Photography obsessed writer and urban explorer. Lover of nature, art and long weekends. Adelaide, South Australia.
Published April 26th 2017
It's the little things
It's autumn (almost winter) and it's this time of year when you head to the hills, walk slow and look to the ground. With your camera in your hand, you (ie ME!) seem to spend an awful lot of time crawling around on the ground; searching out the beautiful teeny world of mushrooms, toadstools, lichen and fungi that grow in and around the Hills area.
Most fungi like dark places - you'll find them in the shadiest part of the forest. Natural light is the best. The colours and features of the fungi are shown at their best in natural light. Fungi usually grow after rain - they are shiny and wet and if you use a flash or external lights, the details can become overexposed and washed out. Experiment with your lighting - move your light, flash or reflector around and shoot from as many angles as you can. We only get a narrow window of time each year to photograph fungi, so have some fun and try something different while you've got the chance.
Get down low You're going to need to get down on the ground and be at eye level with the fungi. This means that you'll be flat out on the ground, which is usually damp and/or muddy. I take a lightweight plastic backed picnic blanket with me, spread it out on the ground and lay on it. I still get a bit dirty, but I am usually dry, which means I'm ok to get back in my car for the drive home. I also wear my gumboots and keep a pair of clean shoes in the car to change into when I've finished my outing. You'll get quite the work out too - all that getting up and down off the ground is better than a big session at the gym!
Tripod Low light means long-ish exposures and that means that you're going to need to stabilise your camera to avoid getting blurry photos. You can use a tripod, but some tripods just can't get down to ground level effectively. A good option to try is a bean bag, similar to one of those re-heatable wheat bags that we all use in winter to keep up warm. They're perfect for keeping your camera steady while on the ground. Use your camera's self-timer to avoid any camera shake or use a remote shutter release if you have one.
Do some 'gardening' Fungi grow in scrubby undergrowth and tend to be half covered in leaf litter. Take a little brush with you and tidy up the area to remove any distracting objects that may ruin your photograph. I'm not saying that you have free licence to destroy the natural area, I'm just suggesting a slight aesthetic grooming - brushing aside leaves and twigs etc. Fungi play a vitally important role in our forest ecosystems. Many fungi species are fantastic natural recyclers. They help break down dead plant and animal material and put nutrients back into the soil. It's important that we don't damage them or their home for fear that they'll no longer be able to do the great job that they do, so watch where you tread and try not to squish them.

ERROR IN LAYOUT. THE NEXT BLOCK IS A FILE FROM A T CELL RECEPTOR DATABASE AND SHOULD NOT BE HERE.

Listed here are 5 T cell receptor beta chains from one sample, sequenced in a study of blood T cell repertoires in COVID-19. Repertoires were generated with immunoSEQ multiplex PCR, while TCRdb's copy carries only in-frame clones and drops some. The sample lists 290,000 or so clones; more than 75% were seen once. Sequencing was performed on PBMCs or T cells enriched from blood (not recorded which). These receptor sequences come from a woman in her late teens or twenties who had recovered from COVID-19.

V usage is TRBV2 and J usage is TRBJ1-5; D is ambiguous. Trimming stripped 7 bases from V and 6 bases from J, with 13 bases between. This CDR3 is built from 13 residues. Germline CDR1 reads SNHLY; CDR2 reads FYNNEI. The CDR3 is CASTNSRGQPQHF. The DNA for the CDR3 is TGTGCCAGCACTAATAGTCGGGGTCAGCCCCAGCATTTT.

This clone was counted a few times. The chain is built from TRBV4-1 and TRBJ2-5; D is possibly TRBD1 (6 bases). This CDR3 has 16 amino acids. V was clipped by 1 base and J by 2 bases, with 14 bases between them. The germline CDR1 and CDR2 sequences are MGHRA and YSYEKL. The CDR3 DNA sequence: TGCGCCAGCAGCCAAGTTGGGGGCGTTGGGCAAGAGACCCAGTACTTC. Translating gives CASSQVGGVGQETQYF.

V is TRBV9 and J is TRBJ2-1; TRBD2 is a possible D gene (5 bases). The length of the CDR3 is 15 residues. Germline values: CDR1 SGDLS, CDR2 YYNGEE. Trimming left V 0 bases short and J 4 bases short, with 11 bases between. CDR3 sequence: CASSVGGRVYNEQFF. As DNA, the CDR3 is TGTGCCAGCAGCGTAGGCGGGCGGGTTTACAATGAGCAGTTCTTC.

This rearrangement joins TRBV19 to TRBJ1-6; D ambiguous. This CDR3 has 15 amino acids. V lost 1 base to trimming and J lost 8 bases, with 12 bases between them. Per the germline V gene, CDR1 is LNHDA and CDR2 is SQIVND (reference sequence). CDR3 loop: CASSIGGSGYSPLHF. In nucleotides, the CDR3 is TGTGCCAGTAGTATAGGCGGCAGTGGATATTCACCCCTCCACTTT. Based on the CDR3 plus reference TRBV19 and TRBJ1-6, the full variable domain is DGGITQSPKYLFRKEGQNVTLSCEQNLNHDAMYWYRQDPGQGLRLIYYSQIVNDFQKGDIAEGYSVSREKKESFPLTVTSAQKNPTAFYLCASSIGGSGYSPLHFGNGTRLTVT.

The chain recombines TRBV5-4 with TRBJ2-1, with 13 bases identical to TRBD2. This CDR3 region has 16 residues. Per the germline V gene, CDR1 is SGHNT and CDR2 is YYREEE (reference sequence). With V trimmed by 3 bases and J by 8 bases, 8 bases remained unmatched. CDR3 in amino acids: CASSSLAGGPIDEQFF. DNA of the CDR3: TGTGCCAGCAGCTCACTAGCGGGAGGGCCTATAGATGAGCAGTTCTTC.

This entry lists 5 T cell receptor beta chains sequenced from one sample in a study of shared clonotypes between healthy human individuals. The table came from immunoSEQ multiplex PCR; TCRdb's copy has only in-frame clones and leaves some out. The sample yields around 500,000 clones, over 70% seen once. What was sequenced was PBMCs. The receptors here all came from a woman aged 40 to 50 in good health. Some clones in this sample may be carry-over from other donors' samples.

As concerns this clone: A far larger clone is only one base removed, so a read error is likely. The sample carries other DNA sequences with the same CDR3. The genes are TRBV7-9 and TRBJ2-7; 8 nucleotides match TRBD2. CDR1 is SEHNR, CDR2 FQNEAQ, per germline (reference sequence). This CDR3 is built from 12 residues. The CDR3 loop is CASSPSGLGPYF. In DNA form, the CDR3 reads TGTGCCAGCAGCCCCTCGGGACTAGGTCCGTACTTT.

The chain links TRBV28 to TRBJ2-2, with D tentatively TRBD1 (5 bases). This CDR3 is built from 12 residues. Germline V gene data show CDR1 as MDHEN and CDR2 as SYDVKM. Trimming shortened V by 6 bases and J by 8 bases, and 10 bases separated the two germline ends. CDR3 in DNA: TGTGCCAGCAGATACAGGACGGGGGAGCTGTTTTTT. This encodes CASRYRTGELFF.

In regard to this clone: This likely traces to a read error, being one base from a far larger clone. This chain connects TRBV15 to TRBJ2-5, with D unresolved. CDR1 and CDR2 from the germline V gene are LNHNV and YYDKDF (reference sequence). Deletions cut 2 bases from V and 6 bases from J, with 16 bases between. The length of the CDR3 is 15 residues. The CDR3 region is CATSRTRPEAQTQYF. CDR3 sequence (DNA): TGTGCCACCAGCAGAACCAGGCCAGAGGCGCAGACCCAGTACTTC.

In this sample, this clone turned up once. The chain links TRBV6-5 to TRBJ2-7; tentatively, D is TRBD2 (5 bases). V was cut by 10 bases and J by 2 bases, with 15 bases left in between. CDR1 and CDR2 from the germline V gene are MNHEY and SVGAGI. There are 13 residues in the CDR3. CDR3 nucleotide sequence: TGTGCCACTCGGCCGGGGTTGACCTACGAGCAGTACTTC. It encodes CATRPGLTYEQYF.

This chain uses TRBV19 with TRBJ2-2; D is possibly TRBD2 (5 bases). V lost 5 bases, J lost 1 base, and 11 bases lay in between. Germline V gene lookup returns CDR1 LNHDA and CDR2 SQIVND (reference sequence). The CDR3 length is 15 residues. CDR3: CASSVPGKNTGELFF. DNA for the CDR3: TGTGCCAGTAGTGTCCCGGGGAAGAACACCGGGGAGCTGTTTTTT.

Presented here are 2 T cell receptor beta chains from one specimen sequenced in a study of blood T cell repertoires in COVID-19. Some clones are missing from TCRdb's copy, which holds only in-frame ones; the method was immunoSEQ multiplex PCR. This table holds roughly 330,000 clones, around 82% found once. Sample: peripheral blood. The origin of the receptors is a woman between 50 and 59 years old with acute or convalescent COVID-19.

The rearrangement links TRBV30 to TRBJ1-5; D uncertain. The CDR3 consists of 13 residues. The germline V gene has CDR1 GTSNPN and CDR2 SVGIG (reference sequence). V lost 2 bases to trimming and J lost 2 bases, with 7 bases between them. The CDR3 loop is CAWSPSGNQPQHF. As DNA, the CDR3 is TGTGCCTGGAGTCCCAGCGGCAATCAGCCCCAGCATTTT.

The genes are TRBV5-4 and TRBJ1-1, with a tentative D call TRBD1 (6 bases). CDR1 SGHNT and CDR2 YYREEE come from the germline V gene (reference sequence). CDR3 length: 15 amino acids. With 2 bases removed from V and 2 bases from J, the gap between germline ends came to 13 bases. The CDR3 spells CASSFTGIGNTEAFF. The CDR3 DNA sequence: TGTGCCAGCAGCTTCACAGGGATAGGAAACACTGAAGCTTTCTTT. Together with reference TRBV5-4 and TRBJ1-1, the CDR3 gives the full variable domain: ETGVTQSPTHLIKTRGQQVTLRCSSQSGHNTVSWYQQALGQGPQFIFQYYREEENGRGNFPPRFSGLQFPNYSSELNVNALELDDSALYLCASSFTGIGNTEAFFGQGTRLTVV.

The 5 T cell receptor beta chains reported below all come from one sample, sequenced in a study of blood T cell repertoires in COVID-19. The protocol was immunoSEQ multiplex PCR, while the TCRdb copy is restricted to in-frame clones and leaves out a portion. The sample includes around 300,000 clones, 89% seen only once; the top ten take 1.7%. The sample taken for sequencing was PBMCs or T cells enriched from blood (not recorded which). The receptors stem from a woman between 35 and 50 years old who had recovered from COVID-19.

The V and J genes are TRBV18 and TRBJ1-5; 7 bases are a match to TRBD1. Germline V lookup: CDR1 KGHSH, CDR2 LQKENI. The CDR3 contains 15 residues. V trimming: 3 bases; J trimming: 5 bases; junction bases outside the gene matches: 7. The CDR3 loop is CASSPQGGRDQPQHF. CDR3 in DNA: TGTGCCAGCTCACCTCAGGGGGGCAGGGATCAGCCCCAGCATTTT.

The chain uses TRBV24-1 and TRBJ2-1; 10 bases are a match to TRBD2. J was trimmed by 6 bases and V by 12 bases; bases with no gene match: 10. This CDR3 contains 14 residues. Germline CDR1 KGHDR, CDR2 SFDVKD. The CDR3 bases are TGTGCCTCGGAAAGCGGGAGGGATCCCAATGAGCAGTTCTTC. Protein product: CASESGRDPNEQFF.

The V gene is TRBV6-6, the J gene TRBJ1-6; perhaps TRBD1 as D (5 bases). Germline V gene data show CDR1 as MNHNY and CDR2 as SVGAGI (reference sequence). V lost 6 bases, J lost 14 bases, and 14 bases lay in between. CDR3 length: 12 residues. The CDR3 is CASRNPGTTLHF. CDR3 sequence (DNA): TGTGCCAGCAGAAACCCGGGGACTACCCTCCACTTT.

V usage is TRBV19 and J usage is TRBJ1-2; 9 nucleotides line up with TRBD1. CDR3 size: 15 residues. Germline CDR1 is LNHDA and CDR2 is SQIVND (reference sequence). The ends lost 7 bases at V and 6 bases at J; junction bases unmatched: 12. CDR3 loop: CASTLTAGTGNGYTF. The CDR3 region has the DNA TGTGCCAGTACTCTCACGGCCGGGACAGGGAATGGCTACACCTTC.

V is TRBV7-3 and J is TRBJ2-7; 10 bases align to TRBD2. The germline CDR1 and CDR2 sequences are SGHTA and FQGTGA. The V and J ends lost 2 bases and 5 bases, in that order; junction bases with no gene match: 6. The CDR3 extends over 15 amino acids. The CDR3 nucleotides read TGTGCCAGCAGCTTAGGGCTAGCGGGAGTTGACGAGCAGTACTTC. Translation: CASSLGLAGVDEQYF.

Prime Lenses and Slow Shutter Speeds The best lenses for low light photography are generally prime lenses and macro lenses. The apertures can go to f2.8 or less - ideal for letting lots of light in and making it possible to hand hold the camera for some shots. If the area is really dark and you don't have a lens that can cope as well as the primes, then try using a longer shutter speed (and a tripod) to get your shot.
Get In Close
Once you're flat out on the ground, you are close enough to get in really close. How close is close enough? As close as you possibly can! It's all about the small details. Try to use a shallow depth of field to isolate your subject from its background and make the subject really stand out.
Wash your hands!
As a general rule of thumb, treat every wild growing fungi as if it is poisonous. Do not touch it. Do not eat it. Do not take it home. A small brush is the best way to touch the fungi, if needed. If you happen to come into contact with fungi, wash your hands as soon as you can.
So, where are the best spots for fungi photography? The best places are forests and places where it's dark and damp, particularly underneath pine and oak trees. I have found great little photo subjects in the Adelaide Botanical Gardens, Mt Lofty Botanical Gardens, Stirling, Cherry Gardens, Kiutpo Forest, Mt Crawford Forest, and occasionally - my front and/or backyard. Sometimes it's not necessary to travel great distances to get a photo. But a walk through a forest on a cool morning with a nice hot coffee afterwards is a whole lot more fun than spotting a sweet little mushie on my back lawn on the way out to the clothesline.
There are literally hundreds of places to see mushrooms growing - go out and find them. Explore. See what you can see. And, take some photos while you're there. You'll be glad you did.
Would love a macro lens. Have also seen all manner of fungi at Deep Creek Conservation Park. Thanks for the photos. I particularly liked the angle of the last one looking from underneath. Like being in a little fairy house đĄ circa Enid Blyton. đđđđđ
what stunning shots they are. i could not scroll through fast enough. lol. i have just done my first waterfall shot on my instagram at Thorndon Park. i was so excited that it worked out ok. Now I will hunt mushrooms down. You have given me another subject to look for. Again fantastic shots. Brillant. Are you on instagram - i would love to sit with a coffee and go through them.
cheers jane mckinnon (my instagram is janes_photo_gallery).